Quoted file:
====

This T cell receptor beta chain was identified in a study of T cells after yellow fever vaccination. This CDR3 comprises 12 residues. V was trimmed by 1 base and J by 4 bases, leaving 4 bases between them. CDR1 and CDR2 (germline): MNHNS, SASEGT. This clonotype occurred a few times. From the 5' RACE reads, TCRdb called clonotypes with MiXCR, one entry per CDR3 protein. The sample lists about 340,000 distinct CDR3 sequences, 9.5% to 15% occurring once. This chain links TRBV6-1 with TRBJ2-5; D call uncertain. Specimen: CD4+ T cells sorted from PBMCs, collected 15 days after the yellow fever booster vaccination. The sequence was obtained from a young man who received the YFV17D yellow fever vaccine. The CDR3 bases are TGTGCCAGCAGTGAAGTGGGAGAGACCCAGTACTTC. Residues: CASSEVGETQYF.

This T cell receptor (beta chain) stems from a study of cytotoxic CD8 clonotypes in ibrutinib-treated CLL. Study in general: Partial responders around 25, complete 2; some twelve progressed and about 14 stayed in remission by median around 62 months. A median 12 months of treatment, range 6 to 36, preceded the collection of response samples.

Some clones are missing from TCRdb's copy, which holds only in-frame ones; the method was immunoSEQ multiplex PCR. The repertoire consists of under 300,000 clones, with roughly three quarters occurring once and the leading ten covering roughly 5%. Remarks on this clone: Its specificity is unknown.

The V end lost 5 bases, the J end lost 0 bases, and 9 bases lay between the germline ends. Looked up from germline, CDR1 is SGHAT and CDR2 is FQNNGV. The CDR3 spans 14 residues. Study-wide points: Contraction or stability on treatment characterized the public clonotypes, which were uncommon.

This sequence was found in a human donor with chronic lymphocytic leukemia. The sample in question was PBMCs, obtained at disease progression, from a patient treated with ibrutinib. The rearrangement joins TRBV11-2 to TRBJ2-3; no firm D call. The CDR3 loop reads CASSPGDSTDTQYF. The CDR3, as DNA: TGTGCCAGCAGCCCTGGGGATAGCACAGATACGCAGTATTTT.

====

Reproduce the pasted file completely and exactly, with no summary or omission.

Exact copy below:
This T cell receptor beta chain was identified in a study of T cells after yellow fever vaccination. This CDR3 comprises 12 residues. V was trimmed by 1 base and J by 4 bases, leaving 4 bases between them. CDR1 and CDR2 (germline): MNHNS, SASEGT. This clonotype occurred a few times. From the 5' RACE reads, TCRdb called clonotypes with MiXCR, one entry per CDR3 protein. The sample lists about 340,000 distinct CDR3 sequences, 9.5% to 15% occurring once. This chain links TRBV6-1 with TRBJ2-5; D call uncertain. Specimen: CD4+ T cells sorted from PBMCs, collected 15 days after the yellow fever booster vaccination. The sequence was obtained from a young man who received the YFV17D yellow fever vaccine. The CDR3 bases are TGTGCCAGCAGTGAAGTGGGAGAGACCCAGTACTTC. Residues: CASSEVGETQYF.

This T cell receptor (beta chain) stems from a study of cytotoxic CD8 clonotypes in ibrutinib-treated CLL. Study in general: Partial responders around 25, complete 2; some twelve progressed and about 14 stayed in remission by median around 62 months. A median 12 months of treatment, range 6 to 36, preceded the collection of response samples.

Some clones are missing from TCRdb's copy, which holds only in-frame ones; the method was immunoSEQ multiplex PCR. The repertoire consists of under 300,000 clones, with roughly three quarters occurring once and the leading ten covering roughly 5%. Remarks on this clone: Its specificity is unknown.

The V end lost 5 bases, the J end lost 0 bases, and 9 bases lay between the germline ends. Looked up from germline, CDR1 is SGHAT and CDR2 is FQNNGV. The CDR3 spans 14 residues. Study-wide points: Contraction or stability on treatment characterized the public clonotypes, which were uncommon.

This sequence was found in a human donor with chronic lymphocytic leukemia. The sample in question was PBMCs, obtained at disease progression, from a patient treated with ibrutinib. The rearrangement joins TRBV11-2 to TRBJ2-3; no firm D call. The CDR3 loop reads CASSPGDSTDTQYF. The CDR3, as DNA: TGTGCCAGCAGCCCTGGGGATAGCACAGATACGCAGTATTTT.